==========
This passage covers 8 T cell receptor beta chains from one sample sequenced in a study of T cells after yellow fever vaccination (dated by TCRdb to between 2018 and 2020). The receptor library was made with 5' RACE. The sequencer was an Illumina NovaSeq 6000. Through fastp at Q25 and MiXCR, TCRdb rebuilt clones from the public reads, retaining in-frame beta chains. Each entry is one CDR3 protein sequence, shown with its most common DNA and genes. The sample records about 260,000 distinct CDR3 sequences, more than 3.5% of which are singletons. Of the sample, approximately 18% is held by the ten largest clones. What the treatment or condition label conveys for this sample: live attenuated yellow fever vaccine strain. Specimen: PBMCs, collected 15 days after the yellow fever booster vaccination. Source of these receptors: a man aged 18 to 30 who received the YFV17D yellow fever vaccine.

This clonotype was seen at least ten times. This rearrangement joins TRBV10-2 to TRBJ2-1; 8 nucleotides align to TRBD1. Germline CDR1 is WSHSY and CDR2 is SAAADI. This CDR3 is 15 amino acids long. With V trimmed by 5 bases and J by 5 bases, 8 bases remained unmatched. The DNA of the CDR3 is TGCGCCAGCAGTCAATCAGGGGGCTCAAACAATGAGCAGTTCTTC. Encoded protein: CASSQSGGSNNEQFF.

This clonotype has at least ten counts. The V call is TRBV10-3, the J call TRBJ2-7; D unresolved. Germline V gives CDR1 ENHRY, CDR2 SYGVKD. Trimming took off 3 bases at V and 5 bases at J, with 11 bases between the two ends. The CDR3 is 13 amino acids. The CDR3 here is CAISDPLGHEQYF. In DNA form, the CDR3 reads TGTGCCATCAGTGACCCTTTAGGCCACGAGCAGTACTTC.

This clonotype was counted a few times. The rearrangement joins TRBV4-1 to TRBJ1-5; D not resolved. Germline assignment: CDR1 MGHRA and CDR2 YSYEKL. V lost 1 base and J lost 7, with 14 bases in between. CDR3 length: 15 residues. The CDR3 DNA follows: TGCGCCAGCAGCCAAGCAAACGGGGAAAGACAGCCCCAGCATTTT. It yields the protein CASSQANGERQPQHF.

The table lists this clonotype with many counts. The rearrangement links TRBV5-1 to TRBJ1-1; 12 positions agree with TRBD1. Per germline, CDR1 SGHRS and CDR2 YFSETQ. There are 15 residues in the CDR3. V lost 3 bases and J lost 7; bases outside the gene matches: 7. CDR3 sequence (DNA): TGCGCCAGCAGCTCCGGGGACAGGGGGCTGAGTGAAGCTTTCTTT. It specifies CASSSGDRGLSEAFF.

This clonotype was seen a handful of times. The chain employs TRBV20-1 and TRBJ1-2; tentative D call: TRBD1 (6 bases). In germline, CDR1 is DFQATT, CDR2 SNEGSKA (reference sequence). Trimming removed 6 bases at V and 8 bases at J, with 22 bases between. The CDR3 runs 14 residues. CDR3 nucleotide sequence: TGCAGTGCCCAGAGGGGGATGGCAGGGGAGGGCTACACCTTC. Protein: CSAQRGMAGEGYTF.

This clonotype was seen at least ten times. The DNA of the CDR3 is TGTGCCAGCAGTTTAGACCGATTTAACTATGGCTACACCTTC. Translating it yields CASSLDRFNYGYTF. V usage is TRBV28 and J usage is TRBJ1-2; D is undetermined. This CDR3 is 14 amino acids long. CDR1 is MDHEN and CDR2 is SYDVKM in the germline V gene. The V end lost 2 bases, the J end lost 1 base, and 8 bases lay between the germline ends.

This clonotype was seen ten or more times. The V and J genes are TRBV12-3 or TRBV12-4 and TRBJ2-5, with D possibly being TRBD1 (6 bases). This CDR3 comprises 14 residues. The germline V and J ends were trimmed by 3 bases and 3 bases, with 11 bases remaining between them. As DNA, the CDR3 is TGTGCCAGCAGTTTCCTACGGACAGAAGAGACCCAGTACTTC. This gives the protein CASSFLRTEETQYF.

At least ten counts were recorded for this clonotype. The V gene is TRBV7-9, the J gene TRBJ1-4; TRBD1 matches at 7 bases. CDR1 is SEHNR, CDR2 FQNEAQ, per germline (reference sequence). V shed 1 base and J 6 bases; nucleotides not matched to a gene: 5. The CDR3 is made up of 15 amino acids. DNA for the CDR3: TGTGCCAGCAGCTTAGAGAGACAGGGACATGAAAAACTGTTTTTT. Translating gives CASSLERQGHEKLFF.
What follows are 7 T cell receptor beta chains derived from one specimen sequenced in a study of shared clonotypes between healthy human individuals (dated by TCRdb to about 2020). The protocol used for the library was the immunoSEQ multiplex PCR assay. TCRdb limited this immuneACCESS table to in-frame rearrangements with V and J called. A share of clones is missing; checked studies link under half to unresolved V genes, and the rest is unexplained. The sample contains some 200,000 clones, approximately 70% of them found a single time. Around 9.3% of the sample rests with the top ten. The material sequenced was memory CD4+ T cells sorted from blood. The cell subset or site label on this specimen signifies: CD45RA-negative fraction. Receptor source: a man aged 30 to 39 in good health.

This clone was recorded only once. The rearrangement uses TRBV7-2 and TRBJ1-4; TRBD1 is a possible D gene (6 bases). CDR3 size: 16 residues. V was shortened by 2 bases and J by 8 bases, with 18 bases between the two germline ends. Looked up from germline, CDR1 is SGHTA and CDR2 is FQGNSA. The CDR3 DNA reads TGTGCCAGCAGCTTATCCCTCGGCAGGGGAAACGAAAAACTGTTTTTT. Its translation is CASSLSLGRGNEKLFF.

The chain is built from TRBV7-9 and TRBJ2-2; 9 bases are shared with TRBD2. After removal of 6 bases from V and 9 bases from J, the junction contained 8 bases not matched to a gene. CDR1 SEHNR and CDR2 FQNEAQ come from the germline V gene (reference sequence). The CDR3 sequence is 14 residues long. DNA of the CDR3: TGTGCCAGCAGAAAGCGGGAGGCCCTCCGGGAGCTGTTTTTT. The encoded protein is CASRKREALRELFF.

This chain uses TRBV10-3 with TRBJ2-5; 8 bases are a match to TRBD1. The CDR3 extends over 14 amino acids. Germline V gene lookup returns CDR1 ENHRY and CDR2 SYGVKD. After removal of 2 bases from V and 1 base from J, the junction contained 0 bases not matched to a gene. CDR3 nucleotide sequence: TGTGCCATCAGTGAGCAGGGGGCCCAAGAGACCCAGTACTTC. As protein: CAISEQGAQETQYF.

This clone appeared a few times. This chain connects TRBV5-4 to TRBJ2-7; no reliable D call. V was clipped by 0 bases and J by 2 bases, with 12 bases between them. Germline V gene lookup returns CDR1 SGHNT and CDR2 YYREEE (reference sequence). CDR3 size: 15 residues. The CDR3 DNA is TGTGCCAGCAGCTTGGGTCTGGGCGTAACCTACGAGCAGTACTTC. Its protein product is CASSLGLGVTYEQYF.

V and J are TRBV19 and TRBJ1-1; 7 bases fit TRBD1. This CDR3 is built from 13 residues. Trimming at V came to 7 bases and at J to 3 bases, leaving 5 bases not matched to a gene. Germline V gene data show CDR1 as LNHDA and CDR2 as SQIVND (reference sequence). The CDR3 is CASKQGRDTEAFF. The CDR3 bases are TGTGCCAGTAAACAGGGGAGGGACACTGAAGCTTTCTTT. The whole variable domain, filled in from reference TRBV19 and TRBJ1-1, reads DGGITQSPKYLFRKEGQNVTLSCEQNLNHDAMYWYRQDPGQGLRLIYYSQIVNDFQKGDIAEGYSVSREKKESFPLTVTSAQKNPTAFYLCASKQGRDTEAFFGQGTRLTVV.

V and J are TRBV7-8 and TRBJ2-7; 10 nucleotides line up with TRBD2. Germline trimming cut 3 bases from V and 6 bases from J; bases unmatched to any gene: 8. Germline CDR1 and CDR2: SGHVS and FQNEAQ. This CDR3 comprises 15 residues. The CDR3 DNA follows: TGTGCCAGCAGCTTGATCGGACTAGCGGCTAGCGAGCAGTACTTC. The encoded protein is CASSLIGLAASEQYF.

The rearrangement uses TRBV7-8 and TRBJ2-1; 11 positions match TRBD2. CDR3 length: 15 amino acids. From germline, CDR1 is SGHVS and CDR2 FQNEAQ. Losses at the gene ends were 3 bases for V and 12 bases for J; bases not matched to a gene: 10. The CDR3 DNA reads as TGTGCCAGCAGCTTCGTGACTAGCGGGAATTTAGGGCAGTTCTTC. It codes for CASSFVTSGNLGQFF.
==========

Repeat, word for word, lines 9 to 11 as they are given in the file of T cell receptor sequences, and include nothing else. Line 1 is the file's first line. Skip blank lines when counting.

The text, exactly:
At least ten counts were recorded for this clonotype. The V gene is TRBV7-9, the J gene TRBJ1-4; TRBD1 matches at 7 bases. CDR1 is SEHNR, CDR2 FQNEAQ, per germline (reference sequence). V shed 1 base and J 6 bases; nucleotides not matched to a gene: 5. The CDR3 is made up of 15 amino acids. DNA for the CDR3: TGTGCCAGCAGCTTAGAGAGACAGGGACATGAAAAACTGTTTTTT. Translating gives CASSLERQGHEKLFF.
What follows are 7 T cell receptor beta chains derived from one specimen sequenced in a study of shared clonotypes between healthy human individuals (dated by TCRdb to about 2020). The protocol used for the library was the immunoSEQ multiplex PCR assay. TCRdb limited this immuneACCESS table to in-frame rearrangements with V and J called. A share of clones is missing; checked studies link under half to unresolved V genes, and the rest is unexplained. The sample contains some 200,000 clones, approximately 70% of them found a single time. Around 9.3% of the sample rests with the top ten. The material sequenced was memory CD4+ T cells sorted from blood. The cell subset or site label on this specimen signifies: CD45RA-negative fraction. Receptor source: a man aged 30 to 39 in good health.

This clone was recorded only once. The rearrangement uses TRBV7-2 and TRBJ1-4; TRBD1 is a possible D gene (6 bases). CDR3 size: 16 residues. V was shortened by 2 bases and J by 8 bases, with 18 bases between the two germline ends. Looked up from germline, CDR1 is SGHTA and CDR2 is FQGNSA. The CDR3 DNA reads TGTGCCAGCAGCTTATCCCTCGGCAGGGGAAACGAAAAACTGTTTTTT. Its translation is CASSLSLGRGNEKLFF.